Everything else on offense clicked, as the offensive line had its best performance of the year, giving Barnes plenty of time to throw and keeping him clean, allowing zero sacks and paving the way for Ja’Quinden Jackson and Sione Vaki runs.

Kolinu’u Faaiu started at center, replacing Jaren Kump, and performed well.

“O-block, I mean I’m pretty sure we put up almost 300 rushing yards. I mean that’s just a statement in and of itself,” Barnes said.

Three hundred seventeen of Utah’s season-high 445 yards of offense came on the ground as Utah inserted safety Vaki in at running back, and it paid off — he had 158 yards on 15 carries.

The sophomore excelled both from the wildcat formation on direct snaps and when taking handoffs from Barnes.

Vaki’s 72-yard touchdown run with seven minutes left in the fourth quarter put Utah up 31-14 and essentially clinched the win for the Utes.

He also finished with four tackles in his usual position.

“It was fun. I was just glad that the coaches placed enough trust in me to go both ways,” Vaki said.

Jackson also had a good day, rushing for 94 yards and a score. The bye week seemed to help Jackson’s nagging ankle injury, and he let all of his frustration from the injury that has been hampering him out in his running style on Saturday, lowering his shoulder and flattening a Cal defender on one run.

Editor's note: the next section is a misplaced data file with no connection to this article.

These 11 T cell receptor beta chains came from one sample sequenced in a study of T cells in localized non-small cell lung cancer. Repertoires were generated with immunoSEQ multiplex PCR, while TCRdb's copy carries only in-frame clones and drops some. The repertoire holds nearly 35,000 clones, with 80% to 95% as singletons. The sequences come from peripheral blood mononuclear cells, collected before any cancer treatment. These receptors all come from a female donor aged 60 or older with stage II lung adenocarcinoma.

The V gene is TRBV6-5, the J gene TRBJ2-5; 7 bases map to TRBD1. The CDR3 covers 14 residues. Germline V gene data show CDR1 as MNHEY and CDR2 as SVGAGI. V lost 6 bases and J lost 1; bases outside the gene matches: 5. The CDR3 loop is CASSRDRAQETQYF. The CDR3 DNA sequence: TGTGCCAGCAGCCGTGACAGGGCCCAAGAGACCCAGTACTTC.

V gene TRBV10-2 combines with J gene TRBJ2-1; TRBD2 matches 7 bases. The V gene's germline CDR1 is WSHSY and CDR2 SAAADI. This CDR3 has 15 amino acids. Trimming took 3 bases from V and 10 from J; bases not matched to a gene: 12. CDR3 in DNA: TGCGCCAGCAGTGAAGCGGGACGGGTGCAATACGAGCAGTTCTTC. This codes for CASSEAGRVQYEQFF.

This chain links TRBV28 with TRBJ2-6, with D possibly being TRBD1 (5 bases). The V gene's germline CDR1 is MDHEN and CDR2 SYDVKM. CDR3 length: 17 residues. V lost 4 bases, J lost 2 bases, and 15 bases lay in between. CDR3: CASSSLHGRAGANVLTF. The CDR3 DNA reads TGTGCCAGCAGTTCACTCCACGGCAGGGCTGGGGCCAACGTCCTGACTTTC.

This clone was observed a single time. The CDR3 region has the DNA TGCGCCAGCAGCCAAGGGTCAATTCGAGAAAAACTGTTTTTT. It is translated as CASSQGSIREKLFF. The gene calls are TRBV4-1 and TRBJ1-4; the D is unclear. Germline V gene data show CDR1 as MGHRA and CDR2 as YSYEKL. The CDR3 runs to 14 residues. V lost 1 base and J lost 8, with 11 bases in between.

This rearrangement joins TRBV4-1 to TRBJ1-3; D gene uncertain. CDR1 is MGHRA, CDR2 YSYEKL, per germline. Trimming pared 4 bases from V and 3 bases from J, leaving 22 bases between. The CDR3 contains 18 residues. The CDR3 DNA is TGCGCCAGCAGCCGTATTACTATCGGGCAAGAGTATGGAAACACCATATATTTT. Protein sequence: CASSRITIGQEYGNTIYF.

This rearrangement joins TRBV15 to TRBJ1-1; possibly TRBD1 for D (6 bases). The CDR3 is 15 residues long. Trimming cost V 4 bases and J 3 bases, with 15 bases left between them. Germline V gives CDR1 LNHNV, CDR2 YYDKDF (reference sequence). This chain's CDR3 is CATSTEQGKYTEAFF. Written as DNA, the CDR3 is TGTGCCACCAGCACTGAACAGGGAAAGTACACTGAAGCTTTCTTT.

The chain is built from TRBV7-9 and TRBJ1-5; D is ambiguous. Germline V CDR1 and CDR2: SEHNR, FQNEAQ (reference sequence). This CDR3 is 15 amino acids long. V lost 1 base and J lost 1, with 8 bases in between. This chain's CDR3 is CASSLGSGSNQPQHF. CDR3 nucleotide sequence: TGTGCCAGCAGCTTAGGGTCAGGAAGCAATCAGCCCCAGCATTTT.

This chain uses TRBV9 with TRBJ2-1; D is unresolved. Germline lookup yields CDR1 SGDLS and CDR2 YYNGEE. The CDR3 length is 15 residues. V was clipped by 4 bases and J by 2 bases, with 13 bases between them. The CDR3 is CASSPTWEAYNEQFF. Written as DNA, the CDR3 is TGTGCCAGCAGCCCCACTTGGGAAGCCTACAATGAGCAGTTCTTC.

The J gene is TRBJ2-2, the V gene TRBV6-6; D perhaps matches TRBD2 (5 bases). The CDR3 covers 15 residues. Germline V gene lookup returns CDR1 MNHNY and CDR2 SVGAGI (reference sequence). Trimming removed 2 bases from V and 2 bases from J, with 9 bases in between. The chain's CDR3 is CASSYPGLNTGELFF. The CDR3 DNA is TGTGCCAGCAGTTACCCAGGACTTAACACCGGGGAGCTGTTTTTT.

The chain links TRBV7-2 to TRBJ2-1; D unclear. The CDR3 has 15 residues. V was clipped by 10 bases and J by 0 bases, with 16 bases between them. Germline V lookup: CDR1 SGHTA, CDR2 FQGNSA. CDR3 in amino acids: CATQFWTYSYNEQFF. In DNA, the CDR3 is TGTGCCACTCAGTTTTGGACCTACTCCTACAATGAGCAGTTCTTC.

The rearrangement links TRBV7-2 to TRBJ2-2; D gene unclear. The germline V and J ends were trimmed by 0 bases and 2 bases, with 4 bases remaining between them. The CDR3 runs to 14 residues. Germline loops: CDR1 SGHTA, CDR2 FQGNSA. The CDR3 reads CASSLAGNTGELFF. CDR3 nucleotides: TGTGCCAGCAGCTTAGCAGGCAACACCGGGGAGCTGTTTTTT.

“I was pissed. Yeah, that’s basically what it was. I was just pissed off,” Jackson said.

It was also another excellent defensive performance — five sacks, 254 yards of offense allowed and two turnovers — something that’s become routine at Utah.

Lander Barton read Cal freshman quarterback Fernando Mendoza the whole way on an interception in the second quarter that set Utah’s offense up for its first touchdown of the game, and Jonah Elliss had another monster game — four tackles and 2.5 sacks, including a forced fumble caused by a big hit on Mendoza that was recovered by Cole Bishop.

That turnover set Utah up at the Cal 13-yard line, where the Utes would score another touchdown.

Whittingham challenged Utah’s defense to generate turnovers on Saturday, and they delivered.

“It’s awesome, man, especially when the head man’s asking for it,” Elliss said.

Defensive end Connor O’Toole made his season debut, sacking Mendoza, but didn’t finish the game.

“Connor is a tremendous pass rusher. You know how good Jonah Elliss is, and Connor is right there with him. We had to shut him down later in the game. Wasn’t able to finish the game, so we’re hoping that we can get that soreness out and have him for the next game,” Whittingham said.

Utah wasn’t perfect defensively, with a couple coverage breakdowns, but was largely great. The Utes held Cal’s vaunted run game, which ranked No. 11 in the nation in rushing offense with 217.3 yards per game, to just 66 total yards.

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“That was really what the difference in the game was today, is our ability to run the football and their inability to run the football. That was the most important factor,” Whittingham said.

Bishop was ejected in the fourth quarter after a targeting call, which was then upheld after a review. He missed the remainder of the game and — importantly — will miss the first half of Utah’s game against Caleb Williams and the high-powered USC offense in Los Angeles next week.

Neither Utah’s team nor fans agreed with the targeting call — the fans spent much of the the remainder of the fourth quarter booing the referees.

Utah has already begun the process of appealing Bishop’s targeting penalty, though Whittingham said that the Pac-12 has never overturned a Utah targeting penalty.